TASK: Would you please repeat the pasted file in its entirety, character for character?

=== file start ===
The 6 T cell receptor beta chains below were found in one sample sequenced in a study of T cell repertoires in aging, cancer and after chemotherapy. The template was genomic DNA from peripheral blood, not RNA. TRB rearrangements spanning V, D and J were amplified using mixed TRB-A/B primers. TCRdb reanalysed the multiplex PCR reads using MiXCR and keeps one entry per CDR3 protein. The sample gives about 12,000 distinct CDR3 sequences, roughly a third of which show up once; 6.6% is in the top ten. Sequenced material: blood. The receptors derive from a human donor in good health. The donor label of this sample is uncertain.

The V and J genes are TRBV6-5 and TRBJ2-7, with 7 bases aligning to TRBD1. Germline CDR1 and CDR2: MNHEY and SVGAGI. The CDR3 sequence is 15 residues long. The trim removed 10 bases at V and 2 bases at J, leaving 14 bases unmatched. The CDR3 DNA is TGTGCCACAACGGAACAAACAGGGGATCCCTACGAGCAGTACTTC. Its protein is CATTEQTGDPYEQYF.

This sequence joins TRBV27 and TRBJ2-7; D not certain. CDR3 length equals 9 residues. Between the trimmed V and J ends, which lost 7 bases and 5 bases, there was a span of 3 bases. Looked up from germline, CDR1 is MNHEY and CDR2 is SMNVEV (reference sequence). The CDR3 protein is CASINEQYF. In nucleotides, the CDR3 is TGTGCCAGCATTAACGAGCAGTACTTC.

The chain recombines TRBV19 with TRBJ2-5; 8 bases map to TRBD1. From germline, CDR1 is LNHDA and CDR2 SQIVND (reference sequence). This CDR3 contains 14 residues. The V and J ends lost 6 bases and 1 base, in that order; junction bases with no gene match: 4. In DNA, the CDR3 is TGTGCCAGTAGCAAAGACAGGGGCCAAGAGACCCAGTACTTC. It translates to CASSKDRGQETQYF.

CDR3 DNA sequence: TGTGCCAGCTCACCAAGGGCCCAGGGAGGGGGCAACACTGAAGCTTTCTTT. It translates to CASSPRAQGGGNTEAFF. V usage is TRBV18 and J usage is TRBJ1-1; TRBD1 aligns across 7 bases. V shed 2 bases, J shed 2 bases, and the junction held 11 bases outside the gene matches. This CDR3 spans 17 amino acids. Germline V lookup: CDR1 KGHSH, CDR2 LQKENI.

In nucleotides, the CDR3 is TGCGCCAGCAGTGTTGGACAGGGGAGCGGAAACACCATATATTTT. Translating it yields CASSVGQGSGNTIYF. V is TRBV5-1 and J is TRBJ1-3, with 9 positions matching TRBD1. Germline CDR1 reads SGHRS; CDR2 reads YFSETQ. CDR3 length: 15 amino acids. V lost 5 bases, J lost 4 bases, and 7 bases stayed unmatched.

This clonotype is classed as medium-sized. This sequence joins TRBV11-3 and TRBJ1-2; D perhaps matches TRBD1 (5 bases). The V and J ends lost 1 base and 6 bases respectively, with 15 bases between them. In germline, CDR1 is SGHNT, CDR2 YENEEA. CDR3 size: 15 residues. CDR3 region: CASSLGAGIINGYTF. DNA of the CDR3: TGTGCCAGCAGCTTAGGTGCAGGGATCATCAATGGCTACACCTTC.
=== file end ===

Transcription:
The 6 T cell receptor beta chains below were found in one sample sequenced in a study of T cell repertoires in aging, cancer and after chemotherapy. The template was genomic DNA from peripheral blood, not RNA. TRB rearrangements spanning V, D and J were amplified using mixed TRB-A/B primers. TCRdb reanalysed the multiplex PCR reads using MiXCR and keeps one entry per CDR3 protein. The sample gives about 12,000 distinct CDR3 sequences, roughly a third of which show up once; 6.6% is in the top ten. Sequenced material: blood. The receptors derive from a human donor in good health. The donor label of this sample is uncertain.

The V and J genes are TRBV6-5 and TRBJ2-7, with 7 bases aligning to TRBD1. Germline CDR1 and CDR2: MNHEY and SVGAGI. The CDR3 sequence is 15 residues long. The trim removed 10 bases at V and 2 bases at J, leaving 14 bases unmatched. The CDR3 DNA is TGTGCCACAACGGAACAAACAGGGGATCCCTACGAGCAGTACTTC. Its protein is CATTEQTGDPYEQYF.

This sequence joins TRBV27 and TRBJ2-7; D not certain. CDR3 length equals 9 residues. Between the trimmed V and J ends, which lost 7 bases and 5 bases, there was a span of 3 bases. Looked up from germline, CDR1 is MNHEY and CDR2 is SMNVEV (reference sequence). The CDR3 protein is CASINEQYF. In nucleotides, the CDR3 is TGTGCCAGCATTAACGAGCAGTACTTC.

The chain recombines TRBV19 with TRBJ2-5; 8 bases map to TRBD1. From germline, CDR1 is LNHDA and CDR2 SQIVND (reference sequence). This CDR3 contains 14 residues. The V and J ends lost 6 bases and 1 base, in that order; junction bases with no gene match: 4. In DNA, the CDR3 is TGTGCCAGTAGCAAAGACAGGGGCCAAGAGACCCAGTACTTC. It translates to CASSKDRGQETQYF.

CDR3 DNA sequence: TGTGCCAGCTCACCAAGGGCCCAGGGAGGGGGCAACACTGAAGCTTTCTTT. It translates to CASSPRAQGGGNTEAFF. V usage is TRBV18 and J usage is TRBJ1-1; TRBD1 aligns across 7 bases. V shed 2 bases, J shed 2 bases, and the junction held 11 bases outside the gene matches. This CDR3 spans 17 amino acids. Germline V lookup: CDR1 KGHSH, CDR2 LQKENI.

In nucleotides, the CDR3 is TGCGCCAGCAGTGTTGGACAGGGGAGCGGAAACACCATATATTTT. Translating it yields CASSVGQGSGNTIYF. V is TRBV5-1 and J is TRBJ1-3, with 9 positions matching TRBD1. Germline CDR1 reads SGHRS; CDR2 reads YFSETQ. CDR3 length: 15 amino acids. V lost 5 bases, J lost 4 bases, and 7 bases stayed unmatched.

This clonotype is classed as medium-sized. This sequence joins TRBV11-3 and TRBJ1-2; D perhaps matches TRBD1 (5 bases). The V and J ends lost 1 base and 6 bases respectively, with 15 bases between them. In germline, CDR1 is SGHNT, CDR2 YENEEA. CDR3 size: 15 residues. CDR3 region: CASSLGAGIINGYTF. DNA of the CDR3: TGTGCCAGCAGCTTAGGTGCAGGGATCATCAATGGCTACACCTTC.